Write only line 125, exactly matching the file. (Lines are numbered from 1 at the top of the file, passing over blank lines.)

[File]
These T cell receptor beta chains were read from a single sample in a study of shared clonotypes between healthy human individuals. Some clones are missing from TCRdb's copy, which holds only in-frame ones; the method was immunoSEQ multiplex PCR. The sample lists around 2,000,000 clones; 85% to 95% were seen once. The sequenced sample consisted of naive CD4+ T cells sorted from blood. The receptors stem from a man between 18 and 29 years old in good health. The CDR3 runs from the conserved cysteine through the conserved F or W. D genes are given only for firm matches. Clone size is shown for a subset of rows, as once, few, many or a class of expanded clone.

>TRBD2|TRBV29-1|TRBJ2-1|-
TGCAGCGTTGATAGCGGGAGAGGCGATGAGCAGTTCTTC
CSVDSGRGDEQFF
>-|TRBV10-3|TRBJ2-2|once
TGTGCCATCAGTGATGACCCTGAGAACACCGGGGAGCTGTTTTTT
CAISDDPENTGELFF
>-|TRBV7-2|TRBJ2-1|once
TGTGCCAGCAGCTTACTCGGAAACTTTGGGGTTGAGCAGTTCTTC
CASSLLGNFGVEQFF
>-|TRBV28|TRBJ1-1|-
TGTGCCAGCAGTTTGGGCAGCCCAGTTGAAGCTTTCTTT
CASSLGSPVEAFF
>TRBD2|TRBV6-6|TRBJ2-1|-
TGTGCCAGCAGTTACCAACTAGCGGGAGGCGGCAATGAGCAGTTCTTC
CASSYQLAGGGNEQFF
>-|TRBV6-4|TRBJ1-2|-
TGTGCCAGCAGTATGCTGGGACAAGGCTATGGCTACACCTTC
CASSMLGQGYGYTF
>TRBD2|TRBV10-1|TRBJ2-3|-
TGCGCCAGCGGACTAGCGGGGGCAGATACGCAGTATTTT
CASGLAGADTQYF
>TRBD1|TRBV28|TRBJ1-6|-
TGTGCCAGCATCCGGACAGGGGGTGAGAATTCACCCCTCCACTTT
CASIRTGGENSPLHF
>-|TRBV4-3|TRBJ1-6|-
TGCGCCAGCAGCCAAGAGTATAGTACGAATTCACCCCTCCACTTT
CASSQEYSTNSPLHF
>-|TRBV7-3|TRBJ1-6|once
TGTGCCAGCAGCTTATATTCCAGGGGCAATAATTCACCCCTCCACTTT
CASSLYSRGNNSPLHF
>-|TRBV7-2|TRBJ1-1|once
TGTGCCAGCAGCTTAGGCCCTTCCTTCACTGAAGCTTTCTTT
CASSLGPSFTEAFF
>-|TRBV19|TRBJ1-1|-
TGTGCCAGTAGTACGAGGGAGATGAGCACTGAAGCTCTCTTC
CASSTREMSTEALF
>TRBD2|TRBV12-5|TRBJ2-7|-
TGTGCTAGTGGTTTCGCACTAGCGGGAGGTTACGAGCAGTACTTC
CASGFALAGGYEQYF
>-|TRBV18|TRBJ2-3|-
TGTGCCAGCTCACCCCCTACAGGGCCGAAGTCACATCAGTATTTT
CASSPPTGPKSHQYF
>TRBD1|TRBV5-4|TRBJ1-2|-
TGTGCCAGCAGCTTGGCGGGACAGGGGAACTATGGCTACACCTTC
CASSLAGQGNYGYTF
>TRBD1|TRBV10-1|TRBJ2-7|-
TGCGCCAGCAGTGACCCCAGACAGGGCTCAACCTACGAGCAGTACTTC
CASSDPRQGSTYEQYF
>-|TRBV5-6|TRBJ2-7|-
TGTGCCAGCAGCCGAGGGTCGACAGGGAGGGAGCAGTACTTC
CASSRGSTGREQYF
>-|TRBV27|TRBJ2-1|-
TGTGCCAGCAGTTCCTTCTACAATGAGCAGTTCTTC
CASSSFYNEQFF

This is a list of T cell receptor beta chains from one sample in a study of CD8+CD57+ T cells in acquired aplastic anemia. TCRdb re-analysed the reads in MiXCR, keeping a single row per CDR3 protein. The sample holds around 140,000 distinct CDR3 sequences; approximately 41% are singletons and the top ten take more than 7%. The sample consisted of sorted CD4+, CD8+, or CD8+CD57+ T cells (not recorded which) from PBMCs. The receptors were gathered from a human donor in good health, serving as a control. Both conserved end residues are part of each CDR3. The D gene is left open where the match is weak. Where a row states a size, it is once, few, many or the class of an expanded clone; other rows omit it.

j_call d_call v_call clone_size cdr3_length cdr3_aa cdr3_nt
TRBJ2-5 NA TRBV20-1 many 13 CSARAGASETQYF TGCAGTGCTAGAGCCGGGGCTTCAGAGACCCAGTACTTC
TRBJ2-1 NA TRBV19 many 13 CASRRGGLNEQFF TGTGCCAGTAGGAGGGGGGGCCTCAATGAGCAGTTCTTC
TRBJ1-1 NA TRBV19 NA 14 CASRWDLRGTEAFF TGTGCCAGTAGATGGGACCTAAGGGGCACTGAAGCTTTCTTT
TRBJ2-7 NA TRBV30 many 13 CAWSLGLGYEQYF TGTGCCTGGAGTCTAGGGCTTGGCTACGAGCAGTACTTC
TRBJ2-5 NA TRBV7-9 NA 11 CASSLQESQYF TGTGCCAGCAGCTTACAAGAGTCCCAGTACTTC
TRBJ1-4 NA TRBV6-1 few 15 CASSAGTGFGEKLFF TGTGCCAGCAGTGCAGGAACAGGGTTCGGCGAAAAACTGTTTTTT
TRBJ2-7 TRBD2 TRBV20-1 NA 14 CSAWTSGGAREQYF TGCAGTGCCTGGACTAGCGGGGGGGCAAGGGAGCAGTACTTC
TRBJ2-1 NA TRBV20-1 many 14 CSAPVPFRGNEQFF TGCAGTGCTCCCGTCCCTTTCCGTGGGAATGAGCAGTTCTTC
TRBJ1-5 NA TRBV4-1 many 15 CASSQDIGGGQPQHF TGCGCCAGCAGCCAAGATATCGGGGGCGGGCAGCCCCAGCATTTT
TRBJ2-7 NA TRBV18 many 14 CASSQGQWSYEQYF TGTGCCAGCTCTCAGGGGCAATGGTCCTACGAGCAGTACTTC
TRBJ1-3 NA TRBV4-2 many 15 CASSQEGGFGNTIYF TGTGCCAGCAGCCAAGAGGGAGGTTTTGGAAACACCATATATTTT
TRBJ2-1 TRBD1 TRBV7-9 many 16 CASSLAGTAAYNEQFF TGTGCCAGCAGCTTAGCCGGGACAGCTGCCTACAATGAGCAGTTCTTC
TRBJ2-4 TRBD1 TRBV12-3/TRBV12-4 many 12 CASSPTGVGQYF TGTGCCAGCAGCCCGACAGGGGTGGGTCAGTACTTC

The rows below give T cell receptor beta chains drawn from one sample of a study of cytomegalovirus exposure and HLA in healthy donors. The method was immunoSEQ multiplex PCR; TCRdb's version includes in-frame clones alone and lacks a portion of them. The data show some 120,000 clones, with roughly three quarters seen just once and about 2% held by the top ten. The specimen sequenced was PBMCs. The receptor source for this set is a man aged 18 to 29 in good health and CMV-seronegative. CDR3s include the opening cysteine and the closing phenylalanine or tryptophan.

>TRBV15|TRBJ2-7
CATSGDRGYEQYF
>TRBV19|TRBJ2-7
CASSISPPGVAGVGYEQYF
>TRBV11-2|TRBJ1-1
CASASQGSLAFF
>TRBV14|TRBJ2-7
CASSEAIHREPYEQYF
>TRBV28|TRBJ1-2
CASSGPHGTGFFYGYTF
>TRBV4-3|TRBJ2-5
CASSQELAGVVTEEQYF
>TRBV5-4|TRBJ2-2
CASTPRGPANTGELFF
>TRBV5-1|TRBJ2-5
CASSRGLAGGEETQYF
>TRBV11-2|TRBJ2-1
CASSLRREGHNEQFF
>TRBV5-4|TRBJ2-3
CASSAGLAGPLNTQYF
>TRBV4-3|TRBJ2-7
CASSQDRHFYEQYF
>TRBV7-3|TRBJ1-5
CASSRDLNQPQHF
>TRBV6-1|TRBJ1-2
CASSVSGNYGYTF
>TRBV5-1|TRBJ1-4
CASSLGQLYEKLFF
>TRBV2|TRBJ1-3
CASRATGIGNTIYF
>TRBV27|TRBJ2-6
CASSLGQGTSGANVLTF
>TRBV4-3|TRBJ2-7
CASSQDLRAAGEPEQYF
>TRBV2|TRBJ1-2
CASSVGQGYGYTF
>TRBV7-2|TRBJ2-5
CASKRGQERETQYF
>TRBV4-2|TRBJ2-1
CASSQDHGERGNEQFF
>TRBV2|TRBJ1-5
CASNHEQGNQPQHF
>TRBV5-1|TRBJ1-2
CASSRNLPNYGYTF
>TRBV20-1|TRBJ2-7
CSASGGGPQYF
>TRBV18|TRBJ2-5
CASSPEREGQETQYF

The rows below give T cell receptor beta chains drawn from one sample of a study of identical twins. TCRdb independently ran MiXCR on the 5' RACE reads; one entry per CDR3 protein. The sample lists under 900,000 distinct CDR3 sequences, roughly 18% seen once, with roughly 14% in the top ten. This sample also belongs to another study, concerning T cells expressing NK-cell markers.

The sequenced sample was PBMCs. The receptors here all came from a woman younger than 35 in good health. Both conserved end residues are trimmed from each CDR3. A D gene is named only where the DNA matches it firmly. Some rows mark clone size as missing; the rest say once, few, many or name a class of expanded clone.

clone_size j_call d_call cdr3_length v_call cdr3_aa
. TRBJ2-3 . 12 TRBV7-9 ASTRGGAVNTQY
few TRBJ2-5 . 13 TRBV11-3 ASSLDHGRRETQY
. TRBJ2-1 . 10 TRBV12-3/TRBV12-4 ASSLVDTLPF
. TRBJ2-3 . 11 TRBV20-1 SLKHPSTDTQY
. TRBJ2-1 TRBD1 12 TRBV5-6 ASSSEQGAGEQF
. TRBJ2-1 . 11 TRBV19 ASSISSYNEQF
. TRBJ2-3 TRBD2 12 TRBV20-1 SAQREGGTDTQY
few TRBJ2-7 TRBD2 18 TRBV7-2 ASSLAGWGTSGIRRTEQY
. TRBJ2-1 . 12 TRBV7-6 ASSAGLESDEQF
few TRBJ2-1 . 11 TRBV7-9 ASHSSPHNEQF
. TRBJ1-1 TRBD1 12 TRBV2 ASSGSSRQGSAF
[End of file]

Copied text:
. TRBJ2-1 . 10 TRBV12-3/TRBV12-4 ASSLVDTLPF